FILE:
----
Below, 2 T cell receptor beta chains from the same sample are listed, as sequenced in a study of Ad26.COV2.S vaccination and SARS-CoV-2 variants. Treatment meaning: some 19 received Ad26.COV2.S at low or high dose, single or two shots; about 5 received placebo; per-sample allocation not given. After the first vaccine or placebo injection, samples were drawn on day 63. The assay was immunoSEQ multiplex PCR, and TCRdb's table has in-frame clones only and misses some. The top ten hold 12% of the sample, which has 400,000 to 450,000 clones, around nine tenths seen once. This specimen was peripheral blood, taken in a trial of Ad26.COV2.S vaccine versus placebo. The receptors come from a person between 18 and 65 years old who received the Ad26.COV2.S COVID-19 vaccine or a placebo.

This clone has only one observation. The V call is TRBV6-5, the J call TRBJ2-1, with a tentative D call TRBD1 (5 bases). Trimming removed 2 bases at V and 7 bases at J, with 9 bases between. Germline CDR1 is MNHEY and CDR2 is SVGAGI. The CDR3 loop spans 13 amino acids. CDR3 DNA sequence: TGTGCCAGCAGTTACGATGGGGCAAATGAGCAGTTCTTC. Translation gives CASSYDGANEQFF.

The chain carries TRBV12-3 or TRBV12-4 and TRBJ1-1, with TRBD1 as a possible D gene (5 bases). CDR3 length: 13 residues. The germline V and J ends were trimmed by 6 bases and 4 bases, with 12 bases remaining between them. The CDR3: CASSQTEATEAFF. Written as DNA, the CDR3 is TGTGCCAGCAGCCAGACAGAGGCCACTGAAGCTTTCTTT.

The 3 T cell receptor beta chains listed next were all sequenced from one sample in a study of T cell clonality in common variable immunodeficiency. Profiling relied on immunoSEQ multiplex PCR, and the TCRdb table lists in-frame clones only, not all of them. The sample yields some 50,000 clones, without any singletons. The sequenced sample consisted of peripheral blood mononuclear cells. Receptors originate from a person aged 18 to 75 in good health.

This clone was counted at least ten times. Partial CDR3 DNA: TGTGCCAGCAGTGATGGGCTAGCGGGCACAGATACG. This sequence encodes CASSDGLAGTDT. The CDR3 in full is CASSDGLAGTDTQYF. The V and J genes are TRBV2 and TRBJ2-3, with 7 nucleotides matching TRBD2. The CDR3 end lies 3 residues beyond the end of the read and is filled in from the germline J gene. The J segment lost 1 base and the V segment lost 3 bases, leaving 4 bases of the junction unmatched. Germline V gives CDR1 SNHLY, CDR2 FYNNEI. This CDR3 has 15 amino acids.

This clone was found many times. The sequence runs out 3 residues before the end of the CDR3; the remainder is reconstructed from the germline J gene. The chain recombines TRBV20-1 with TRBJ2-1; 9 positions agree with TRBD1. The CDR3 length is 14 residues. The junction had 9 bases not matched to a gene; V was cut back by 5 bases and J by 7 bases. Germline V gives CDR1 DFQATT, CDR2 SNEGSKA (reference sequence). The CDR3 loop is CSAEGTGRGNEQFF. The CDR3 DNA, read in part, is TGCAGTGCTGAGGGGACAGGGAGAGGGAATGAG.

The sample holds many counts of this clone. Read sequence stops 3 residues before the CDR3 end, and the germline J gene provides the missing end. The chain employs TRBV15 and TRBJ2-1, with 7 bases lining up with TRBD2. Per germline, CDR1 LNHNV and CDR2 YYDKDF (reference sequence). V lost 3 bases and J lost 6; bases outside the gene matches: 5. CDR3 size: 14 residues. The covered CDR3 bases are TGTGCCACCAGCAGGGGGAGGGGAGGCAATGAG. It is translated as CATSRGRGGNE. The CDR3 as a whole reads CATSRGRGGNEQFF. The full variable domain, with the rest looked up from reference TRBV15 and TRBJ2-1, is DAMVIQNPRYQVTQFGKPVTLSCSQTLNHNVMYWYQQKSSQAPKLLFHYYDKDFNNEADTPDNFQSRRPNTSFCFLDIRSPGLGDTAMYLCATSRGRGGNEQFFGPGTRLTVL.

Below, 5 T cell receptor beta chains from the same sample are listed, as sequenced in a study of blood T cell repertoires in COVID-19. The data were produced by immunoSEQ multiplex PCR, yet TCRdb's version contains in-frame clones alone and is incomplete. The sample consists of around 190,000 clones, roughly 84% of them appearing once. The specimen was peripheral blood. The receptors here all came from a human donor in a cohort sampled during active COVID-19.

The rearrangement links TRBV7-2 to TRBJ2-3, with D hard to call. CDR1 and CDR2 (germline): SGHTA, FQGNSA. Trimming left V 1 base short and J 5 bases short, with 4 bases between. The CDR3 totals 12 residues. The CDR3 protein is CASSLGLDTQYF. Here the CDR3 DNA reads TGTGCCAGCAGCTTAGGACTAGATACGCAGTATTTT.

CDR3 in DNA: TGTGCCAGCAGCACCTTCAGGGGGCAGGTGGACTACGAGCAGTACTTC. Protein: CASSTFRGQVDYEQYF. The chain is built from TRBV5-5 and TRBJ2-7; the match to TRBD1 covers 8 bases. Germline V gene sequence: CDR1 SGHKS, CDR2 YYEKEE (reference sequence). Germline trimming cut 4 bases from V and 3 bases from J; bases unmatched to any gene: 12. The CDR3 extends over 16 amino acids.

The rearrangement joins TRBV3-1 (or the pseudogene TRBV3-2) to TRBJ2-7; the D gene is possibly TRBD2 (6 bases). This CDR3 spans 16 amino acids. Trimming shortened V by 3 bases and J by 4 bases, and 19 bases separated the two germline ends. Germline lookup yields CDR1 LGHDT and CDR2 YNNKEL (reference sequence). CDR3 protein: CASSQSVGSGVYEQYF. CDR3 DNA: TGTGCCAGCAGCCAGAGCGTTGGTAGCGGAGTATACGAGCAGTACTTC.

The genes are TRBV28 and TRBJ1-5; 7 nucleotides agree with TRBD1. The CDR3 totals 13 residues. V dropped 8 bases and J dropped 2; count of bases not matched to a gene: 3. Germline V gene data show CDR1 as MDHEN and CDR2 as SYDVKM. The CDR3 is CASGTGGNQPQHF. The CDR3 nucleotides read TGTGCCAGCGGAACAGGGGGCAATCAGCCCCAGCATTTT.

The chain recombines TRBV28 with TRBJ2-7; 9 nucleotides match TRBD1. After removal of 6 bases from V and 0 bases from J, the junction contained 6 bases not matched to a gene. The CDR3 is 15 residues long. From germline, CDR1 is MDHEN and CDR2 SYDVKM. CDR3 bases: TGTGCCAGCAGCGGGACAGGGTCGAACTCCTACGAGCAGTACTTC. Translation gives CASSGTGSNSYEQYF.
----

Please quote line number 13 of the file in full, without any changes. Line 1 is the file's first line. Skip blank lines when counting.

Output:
The chain recombines TRBV28 with TRBJ2-7; 9 nucleotides match TRBD1. After removal of 6 bases from V and 0 bases from J, the junction contained 6 bases not matched to a gene. The CDR3 is 15 residues long. From germline, CDR1 is MDHEN and CDR2 SYDVKM. CDR3 bases: TGTGCCAGCAGCGGGACAGGGTCGAACTCCTACGAGCAGTACTTC. Translation gives CASSGTGSNSYEQYF.